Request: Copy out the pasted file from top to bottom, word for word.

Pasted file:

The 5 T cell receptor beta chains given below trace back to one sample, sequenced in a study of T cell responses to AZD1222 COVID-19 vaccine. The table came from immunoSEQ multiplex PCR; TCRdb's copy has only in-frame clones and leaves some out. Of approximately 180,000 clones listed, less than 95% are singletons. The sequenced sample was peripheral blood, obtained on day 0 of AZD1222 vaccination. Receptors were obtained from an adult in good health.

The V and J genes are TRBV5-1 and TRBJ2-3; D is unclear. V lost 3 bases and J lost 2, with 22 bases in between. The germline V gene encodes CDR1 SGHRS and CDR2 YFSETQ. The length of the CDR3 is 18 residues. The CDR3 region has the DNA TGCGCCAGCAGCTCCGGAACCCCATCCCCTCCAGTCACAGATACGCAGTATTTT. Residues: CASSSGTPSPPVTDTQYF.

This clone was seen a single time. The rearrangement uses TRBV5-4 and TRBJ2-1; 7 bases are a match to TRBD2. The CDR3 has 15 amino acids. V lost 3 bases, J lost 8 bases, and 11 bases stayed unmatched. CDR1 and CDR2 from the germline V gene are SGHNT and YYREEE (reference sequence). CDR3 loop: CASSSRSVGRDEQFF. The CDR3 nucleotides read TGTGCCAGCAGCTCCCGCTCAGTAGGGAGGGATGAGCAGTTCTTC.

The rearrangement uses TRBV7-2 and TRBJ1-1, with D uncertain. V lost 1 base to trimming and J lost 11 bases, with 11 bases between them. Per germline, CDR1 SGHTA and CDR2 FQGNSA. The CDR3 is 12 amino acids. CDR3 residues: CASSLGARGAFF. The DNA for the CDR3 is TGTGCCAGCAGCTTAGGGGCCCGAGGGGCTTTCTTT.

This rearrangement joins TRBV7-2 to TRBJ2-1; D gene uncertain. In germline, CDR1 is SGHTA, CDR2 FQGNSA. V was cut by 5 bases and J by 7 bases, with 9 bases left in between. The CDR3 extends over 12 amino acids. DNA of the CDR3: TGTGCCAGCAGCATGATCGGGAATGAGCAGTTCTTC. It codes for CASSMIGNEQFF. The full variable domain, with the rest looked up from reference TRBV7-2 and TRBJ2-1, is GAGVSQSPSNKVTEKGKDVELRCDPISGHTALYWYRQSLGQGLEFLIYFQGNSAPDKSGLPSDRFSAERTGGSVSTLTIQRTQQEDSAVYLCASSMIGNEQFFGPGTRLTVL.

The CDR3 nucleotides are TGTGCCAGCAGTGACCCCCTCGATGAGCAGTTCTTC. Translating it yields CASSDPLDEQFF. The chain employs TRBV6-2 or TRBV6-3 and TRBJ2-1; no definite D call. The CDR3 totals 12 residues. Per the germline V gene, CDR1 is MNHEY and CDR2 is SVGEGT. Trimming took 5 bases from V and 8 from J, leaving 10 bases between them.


The 5 T cell receptor beta chains given below trace back to one sample, sequenced in a study of T cell responses to AZD1222 COVID-19 vaccine. The table came from immunoSEQ multiplex PCR; TCRdb's copy has only in-frame clones and leaves some out. Of approximately 180,000 clones listed, less than 95% are singletons. The sequenced sample was peripheral blood, obtained on day 0 of AZD1222 vaccination. Receptors were obtained from an adult in good health.

The V and J genes are TRBV5-1 and TRBJ2-3; D is unclear. V lost 3 bases and J lost 2, with 22 bases in between. The germline V gene encodes CDR1 SGHRS and CDR2 YFSETQ. The length of the CDR3 is 18 residues. The CDR3 region has the DNA TGCGCCAGCAGCTCCGGAACCCCATCCCCTCCAGTCACAGATACGCAGTATTTT. Residues: CASSSGTPSPPVTDTQYF.

This clone was seen a single time. The rearrangement uses TRBV5-4 and TRBJ2-1; 7 bases are a match to TRBD2. The CDR3 has 15 amino acids. V lost 3 bases, J lost 8 bases, and 11 bases stayed unmatched. CDR1 and CDR2 from the germline V gene are SGHNT and YYREEE (reference sequence). CDR3 loop: CASSSRSVGRDEQFF. The CDR3 nucleotides read TGTGCCAGCAGCTCCCGCTCAGTAGGGAGGGATGAGCAGTTCTTC.

The rearrangement uses TRBV7-2 and TRBJ1-1, with D uncertain. V lost 1 base to trimming and J lost 11 bases, with 11 bases between them. Per germline, CDR1 SGHTA and CDR2 FQGNSA. The CDR3 is 12 amino acids. CDR3 residues: CASSLGARGAFF. The DNA for the CDR3 is TGTGCCAGCAGCTTAGGGGCCCGAGGGGCTTTCTTT.

This rearrangement joins TRBV7-2 to TRBJ2-1; D gene uncertain. In germline, CDR1 is SGHTA, CDR2 FQGNSA. V was cut by 5 bases and J by 7 bases, with 9 bases left in between. The CDR3 extends over 12 amino acids. DNA of the CDR3: TGTGCCAGCAGCATGATCGGGAATGAGCAGTTCTTC. It codes for CASSMIGNEQFF. The full variable domain, with the rest looked up from reference TRBV7-2 and TRBJ2-1, is GAGVSQSPSNKVTEKGKDVELRCDPISGHTALYWYRQSLGQGLEFLIYFQGNSAPDKSGLPSDRFSAERTGGSVSTLTIQRTQQEDSAVYLCASSMIGNEQFFGPGTRLTVL.

The CDR3 nucleotides are TGTGCCAGCAGTGACCCCCTCGATGAGCAGTTCTTC. Translating it yields CASSDPLDEQFF. The chain employs TRBV6-2 or TRBV6-3 and TRBJ2-1; no definite D call. The CDR3 totals 12 residues. Per the germline V gene, CDR1 is MNHEY and CDR2 is SVGEGT. Trimming took 5 bases from V and 8 from J, leaving 10 bases between them.